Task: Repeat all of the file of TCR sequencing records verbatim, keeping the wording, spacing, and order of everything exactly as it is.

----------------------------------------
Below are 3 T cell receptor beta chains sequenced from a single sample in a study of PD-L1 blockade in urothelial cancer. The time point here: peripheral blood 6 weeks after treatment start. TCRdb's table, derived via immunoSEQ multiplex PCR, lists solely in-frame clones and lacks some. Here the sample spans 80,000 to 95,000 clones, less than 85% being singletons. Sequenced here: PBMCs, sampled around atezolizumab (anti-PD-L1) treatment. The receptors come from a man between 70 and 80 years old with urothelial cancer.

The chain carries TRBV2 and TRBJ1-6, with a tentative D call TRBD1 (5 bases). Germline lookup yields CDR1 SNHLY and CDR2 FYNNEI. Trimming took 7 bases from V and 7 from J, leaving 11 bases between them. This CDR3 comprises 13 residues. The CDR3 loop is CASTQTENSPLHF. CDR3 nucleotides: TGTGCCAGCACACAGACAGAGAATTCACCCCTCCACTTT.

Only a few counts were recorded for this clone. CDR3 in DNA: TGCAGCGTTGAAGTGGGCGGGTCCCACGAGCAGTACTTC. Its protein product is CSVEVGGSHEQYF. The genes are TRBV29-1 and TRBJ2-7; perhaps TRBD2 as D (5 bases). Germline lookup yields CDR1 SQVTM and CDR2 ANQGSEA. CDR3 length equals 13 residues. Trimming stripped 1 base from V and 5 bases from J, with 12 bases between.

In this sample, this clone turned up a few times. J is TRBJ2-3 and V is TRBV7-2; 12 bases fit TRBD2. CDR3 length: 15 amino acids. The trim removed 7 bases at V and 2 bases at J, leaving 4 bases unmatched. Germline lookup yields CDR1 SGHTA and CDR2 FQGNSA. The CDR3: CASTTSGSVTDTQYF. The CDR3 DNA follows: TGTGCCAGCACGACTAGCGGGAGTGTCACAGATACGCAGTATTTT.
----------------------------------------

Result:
Below are 3 T cell receptor beta chains sequenced from a single sample in a study of PD-L1 blockade in urothelial cancer. The time point here: peripheral blood 6 weeks after treatment start. TCRdb's table, derived via immunoSEQ multiplex PCR, lists solely in-frame clones and lacks some. Here the sample spans 80,000 to 95,000 clones, less than 85% being singletons. Sequenced here: PBMCs, sampled around atezolizumab (anti-PD-L1) treatment. The receptors come from a man between 70 and 80 years old with urothelial cancer.

The chain carries TRBV2 and TRBJ1-6, with a tentative D call TRBD1 (5 bases). Germline lookup yields CDR1 SNHLY and CDR2 FYNNEI. Trimming took 7 bases from V and 7 from J, leaving 11 bases between them. This CDR3 comprises 13 residues. The CDR3 loop is CASTQTENSPLHF. CDR3 nucleotides: TGTGCCAGCACACAGACAGAGAATTCACCCCTCCACTTT.

Only a few counts were recorded for this clone. CDR3 in DNA: TGCAGCGTTGAAGTGGGCGGGTCCCACGAGCAGTACTTC. Its protein product is CSVEVGGSHEQYF. The genes are TRBV29-1 and TRBJ2-7; perhaps TRBD2 as D (5 bases). Germline lookup yields CDR1 SQVTM and CDR2 ANQGSEA. CDR3 length equals 13 residues. Trimming stripped 1 base from V and 5 bases from J, with 12 bases between.

In this sample, this clone turned up a few times. J is TRBJ2-3 and V is TRBV7-2; 12 bases fit TRBD2. CDR3 length: 15 amino acids. The trim removed 7 bases at V and 2 bases at J, leaving 4 bases unmatched. Germline lookup yields CDR1 SGHTA and CDR2 FQGNSA. The CDR3: CASTTSGSVTDTQYF. The CDR3 DNA follows: TGTGCCAGCACGACTAGCGGGAGTGTCACAGATACGCAGTATTTT.